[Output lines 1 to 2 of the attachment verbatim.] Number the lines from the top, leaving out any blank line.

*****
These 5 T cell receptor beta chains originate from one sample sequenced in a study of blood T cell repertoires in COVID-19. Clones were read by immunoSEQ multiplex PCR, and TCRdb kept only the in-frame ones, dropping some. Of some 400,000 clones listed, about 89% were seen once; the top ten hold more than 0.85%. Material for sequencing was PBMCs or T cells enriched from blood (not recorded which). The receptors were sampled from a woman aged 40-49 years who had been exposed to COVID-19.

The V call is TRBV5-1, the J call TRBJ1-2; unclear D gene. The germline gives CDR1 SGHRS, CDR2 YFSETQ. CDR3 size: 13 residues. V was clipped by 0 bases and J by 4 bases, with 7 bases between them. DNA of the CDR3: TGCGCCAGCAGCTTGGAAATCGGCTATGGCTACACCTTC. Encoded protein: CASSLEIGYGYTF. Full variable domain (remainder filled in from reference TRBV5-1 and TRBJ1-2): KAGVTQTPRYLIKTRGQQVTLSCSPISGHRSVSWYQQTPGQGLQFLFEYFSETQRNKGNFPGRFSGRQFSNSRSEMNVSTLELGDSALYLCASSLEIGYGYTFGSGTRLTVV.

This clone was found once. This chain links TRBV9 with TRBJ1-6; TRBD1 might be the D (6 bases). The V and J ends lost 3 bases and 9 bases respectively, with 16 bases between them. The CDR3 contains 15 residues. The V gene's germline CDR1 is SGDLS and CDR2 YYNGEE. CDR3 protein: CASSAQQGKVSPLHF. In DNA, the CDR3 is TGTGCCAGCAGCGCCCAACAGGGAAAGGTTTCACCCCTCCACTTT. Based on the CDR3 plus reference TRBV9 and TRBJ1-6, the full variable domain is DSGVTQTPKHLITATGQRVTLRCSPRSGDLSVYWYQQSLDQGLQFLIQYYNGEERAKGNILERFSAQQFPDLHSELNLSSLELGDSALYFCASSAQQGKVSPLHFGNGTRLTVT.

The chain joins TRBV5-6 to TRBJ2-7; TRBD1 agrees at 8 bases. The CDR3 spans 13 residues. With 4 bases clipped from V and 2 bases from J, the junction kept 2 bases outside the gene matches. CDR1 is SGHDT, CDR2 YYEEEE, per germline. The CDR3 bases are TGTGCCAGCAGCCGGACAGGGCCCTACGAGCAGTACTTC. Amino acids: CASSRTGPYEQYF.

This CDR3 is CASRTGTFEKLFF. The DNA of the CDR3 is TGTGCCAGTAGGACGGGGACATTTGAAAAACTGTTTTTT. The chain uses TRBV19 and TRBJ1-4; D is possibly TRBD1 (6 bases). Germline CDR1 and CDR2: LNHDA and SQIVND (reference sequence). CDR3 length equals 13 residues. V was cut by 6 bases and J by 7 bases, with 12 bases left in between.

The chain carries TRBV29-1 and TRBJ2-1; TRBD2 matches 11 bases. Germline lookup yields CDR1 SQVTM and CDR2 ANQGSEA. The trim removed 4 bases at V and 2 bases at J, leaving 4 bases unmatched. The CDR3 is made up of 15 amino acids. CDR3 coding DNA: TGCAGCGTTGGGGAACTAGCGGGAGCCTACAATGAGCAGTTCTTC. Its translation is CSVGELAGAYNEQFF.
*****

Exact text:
These 5 T cell receptor beta chains originate from one sample sequenced in a study of blood T cell repertoires in COVID-19. Clones were read by immunoSEQ multiplex PCR, and TCRdb kept only the in-frame ones, dropping some. Of some 400,000 clones listed, about 89% were seen once; the top ten hold more than 0.85%. Material for sequencing was PBMCs or T cells enriched from blood (not recorded which). The receptors were sampled from a woman aged 40-49 years who had been exposed to COVID-19.

The V call is TRBV5-1, the J call TRBJ1-2; unclear D gene. The germline gives CDR1 SGHRS, CDR2 YFSETQ. CDR3 size: 13 residues. V was clipped by 0 bases and J by 4 bases, with 7 bases between them. DNA of the CDR3: TGCGCCAGCAGCTTGGAAATCGGCTATGGCTACACCTTC. Encoded protein: CASSLEIGYGYTF. Full variable domain (remainder filled in from reference TRBV5-1 and TRBJ1-2): KAGVTQTPRYLIKTRGQQVTLSCSPISGHRSVSWYQQTPGQGLQFLFEYFSETQRNKGNFPGRFSGRQFSNSRSEMNVSTLELGDSALYLCASSLEIGYGYTFGSGTRLTVV.